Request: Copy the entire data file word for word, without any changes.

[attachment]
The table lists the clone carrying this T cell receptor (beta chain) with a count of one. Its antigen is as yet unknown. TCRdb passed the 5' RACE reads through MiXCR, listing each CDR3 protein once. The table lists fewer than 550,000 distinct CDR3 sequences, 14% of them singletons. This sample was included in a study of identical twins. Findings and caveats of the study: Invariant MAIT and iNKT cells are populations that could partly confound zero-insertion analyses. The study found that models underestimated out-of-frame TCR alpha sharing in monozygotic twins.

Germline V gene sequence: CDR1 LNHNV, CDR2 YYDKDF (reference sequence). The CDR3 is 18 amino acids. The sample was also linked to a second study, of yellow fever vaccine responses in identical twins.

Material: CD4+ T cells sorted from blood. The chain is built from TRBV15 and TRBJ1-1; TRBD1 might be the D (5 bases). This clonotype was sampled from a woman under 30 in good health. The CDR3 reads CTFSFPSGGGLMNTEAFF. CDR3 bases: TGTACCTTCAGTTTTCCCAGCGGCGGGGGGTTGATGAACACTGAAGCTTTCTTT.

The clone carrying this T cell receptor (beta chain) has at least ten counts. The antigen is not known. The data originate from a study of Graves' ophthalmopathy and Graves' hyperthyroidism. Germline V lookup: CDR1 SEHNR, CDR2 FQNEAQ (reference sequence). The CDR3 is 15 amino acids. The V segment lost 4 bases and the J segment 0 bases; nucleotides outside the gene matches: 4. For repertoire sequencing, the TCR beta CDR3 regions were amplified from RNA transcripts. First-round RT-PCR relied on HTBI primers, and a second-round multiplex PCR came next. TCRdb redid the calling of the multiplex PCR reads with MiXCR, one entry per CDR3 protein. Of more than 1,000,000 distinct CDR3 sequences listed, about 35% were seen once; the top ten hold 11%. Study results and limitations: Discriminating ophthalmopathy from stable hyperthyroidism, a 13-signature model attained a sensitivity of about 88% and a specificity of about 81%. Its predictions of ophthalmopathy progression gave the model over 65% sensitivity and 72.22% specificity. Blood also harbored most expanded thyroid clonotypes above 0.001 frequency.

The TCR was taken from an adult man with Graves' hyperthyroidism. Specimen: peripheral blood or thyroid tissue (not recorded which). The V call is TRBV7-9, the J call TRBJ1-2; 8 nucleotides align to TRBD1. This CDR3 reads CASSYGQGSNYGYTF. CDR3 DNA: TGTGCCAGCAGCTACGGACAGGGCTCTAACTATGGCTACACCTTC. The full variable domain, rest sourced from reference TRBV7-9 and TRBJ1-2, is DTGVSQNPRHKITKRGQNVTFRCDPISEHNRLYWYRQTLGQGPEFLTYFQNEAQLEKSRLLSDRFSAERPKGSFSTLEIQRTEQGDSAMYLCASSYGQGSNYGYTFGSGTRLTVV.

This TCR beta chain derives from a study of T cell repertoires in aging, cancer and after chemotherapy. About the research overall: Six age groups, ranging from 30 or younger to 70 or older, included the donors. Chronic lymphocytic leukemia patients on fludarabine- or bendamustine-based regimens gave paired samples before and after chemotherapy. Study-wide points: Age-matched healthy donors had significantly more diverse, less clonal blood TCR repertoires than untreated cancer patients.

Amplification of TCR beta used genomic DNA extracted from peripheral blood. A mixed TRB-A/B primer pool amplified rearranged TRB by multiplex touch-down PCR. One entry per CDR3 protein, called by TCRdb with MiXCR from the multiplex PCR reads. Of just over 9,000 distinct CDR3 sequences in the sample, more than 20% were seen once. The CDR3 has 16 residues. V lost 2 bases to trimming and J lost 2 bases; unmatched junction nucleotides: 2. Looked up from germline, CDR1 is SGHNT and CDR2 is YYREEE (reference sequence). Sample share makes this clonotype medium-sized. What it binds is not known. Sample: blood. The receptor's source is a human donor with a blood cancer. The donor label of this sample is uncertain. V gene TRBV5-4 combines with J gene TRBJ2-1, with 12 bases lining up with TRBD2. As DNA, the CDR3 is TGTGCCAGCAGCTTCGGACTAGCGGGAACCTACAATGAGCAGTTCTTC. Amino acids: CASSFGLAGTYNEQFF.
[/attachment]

The table lists the clone carrying this T cell receptor (beta chain) with a count of one. Its antigen is as yet unknown. TCRdb passed the 5' RACE reads through MiXCR, listing each CDR3 protein once. The table lists fewer than 550,000 distinct CDR3 sequences, 14% of them singletons. This sample was included in a study of identical twins. Findings and caveats of the study: Invariant MAIT and iNKT cells are populations that could partly confound zero-insertion analyses. The study found that models underestimated out-of-frame TCR alpha sharing in monozygotic twins.

Germline V gene sequence: CDR1 LNHNV, CDR2 YYDKDF (reference sequence). The CDR3 is 18 amino acids. The sample was also linked to a second study, of yellow fever vaccine responses in identical twins.

Material: CD4+ T cells sorted from blood. The chain is built from TRBV15 and TRBJ1-1; TRBD1 might be the D (5 bases). This clonotype was sampled from a woman under 30 in good health. The CDR3 reads CTFSFPSGGGLMNTEAFF. CDR3 bases: TGTACCTTCAGTTTTCCCAGCGGCGGGGGGTTGATGAACACTGAAGCTTTCTTT.

The clone carrying this T cell receptor (beta chain) has at least ten counts. The antigen is not known. The data originate from a study of Graves' ophthalmopathy and Graves' hyperthyroidism. Germline V lookup: CDR1 SEHNR, CDR2 FQNEAQ (reference sequence). The CDR3 is 15 amino acids. The V segment lost 4 bases and the J segment 0 bases; nucleotides outside the gene matches: 4. For repertoire sequencing, the TCR beta CDR3 regions were amplified from RNA transcripts. First-round RT-PCR relied on HTBI primers, and a second-round multiplex PCR came next. TCRdb redid the calling of the multiplex PCR reads with MiXCR, one entry per CDR3 protein. Of more than 1,000,000 distinct CDR3 sequences listed, about 35% were seen once; the top ten hold 11%. Study results and limitations: Discriminating ophthalmopathy from stable hyperthyroidism, a 13-signature model attained a sensitivity of about 88% and a specificity of about 81%. Its predictions of ophthalmopathy progression gave the model over 65% sensitivity and 72.22% specificity. Blood also harbored most expanded thyroid clonotypes above 0.001 frequency.

The TCR was taken from an adult man with Graves' hyperthyroidism. Specimen: peripheral blood or thyroid tissue (not recorded which). The V call is TRBV7-9, the J call TRBJ1-2; 8 nucleotides align to TRBD1. This CDR3 reads CASSYGQGSNYGYTF. CDR3 DNA: TGTGCCAGCAGCTACGGACAGGGCTCTAACTATGGCTACACCTTC. The full variable domain, rest sourced from reference TRBV7-9 and TRBJ1-2, is DTGVSQNPRHKITKRGQNVTFRCDPISEHNRLYWYRQTLGQGPEFLTYFQNEAQLEKSRLLSDRFSAERPKGSFSTLEIQRTEQGDSAMYLCASSYGQGSNYGYTFGSGTRLTVV.

This TCR beta chain derives from a study of T cell repertoires in aging, cancer and after chemotherapy. About the research overall: Six age groups, ranging from 30 or younger to 70 or older, included the donors. Chronic lymphocytic leukemia patients on fludarabine- or bendamustine-based regimens gave paired samples before and after chemotherapy. Study-wide points: Age-matched healthy donors had significantly more diverse, less clonal blood TCR repertoires than untreated cancer patients.

Amplification of TCR beta used genomic DNA extracted from peripheral blood. A mixed TRB-A/B primer pool amplified rearranged TRB by multiplex touch-down PCR. One entry per CDR3 protein, called by TCRdb with MiXCR from the multiplex PCR reads. Of just over 9,000 distinct CDR3 sequences in the sample, more than 20% were seen once. The CDR3 has 16 residues. V lost 2 bases to trimming and J lost 2 bases; unmatched junction nucleotides: 2. Looked up from germline, CDR1 is SGHNT and CDR2 is YYREEE (reference sequence). Sample share makes this clonotype medium-sized. What it binds is not known. Sample: blood. The receptor's source is a human donor with a blood cancer. The donor label of this sample is uncertain. V gene TRBV5-4 combines with J gene TRBJ2-1, with 12 bases lining up with TRBD2. As DNA, the CDR3 is TGTGCCAGCAGCTTCGGACTAGCGGGAACCTACAATGAGCAGTTCTTC. Amino acids: CASSFGLAGTYNEQFF.